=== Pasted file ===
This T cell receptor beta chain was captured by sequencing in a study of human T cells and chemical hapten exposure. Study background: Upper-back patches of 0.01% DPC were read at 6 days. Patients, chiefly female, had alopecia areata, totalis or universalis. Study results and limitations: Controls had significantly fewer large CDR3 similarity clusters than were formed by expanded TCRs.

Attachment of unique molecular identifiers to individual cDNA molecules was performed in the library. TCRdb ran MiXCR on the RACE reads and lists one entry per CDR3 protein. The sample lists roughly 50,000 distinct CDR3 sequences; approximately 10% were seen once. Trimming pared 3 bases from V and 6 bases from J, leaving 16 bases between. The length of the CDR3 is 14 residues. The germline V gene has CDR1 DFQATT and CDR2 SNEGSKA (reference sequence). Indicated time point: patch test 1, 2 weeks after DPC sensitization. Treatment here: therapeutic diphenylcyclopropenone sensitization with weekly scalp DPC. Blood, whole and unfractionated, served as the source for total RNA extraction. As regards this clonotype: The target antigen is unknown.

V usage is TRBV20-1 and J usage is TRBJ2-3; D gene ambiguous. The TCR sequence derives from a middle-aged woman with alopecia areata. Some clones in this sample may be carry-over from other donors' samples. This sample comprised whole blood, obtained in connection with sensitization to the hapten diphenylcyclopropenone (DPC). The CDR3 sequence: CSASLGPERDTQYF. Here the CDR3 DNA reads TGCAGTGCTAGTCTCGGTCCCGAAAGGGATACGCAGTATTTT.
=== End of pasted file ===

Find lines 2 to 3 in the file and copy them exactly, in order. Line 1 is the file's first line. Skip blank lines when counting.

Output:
Attachment of unique molecular identifiers to individual cDNA molecules was performed in the library. TCRdb ran MiXCR on the RACE reads and lists one entry per CDR3 protein. The sample lists roughly 50,000 distinct CDR3 sequences; approximately 10% were seen once. Trimming pared 3 bases from V and 6 bases from J, leaving 16 bases between. The length of the CDR3 is 14 residues. The germline V gene has CDR1 DFQATT and CDR2 SNEGSKA (reference sequence). Indicated time point: patch test 1, 2 weeks after DPC sensitization. Treatment here: therapeutic diphenylcyclopropenone sensitization with weekly scalp DPC. Blood, whole and unfractionated, served as the source for total RNA extraction. As regards this clonotype: The target antigen is unknown.

V usage is TRBV20-1 and J usage is TRBJ2-3; D gene ambiguous. The TCR sequence derives from a middle-aged woman with alopecia areata. Some clones in this sample may be carry-over from other donors' samples. This sample comprised whole blood, obtained in connection with sensitization to the hapten diphenylcyclopropenone (DPC). The CDR3 sequence: CSASLGPERDTQYF. Here the CDR3 DNA reads TGCAGTGCTAGTCTCGGTCCCGAAAGGGATACGCAGTATTTT.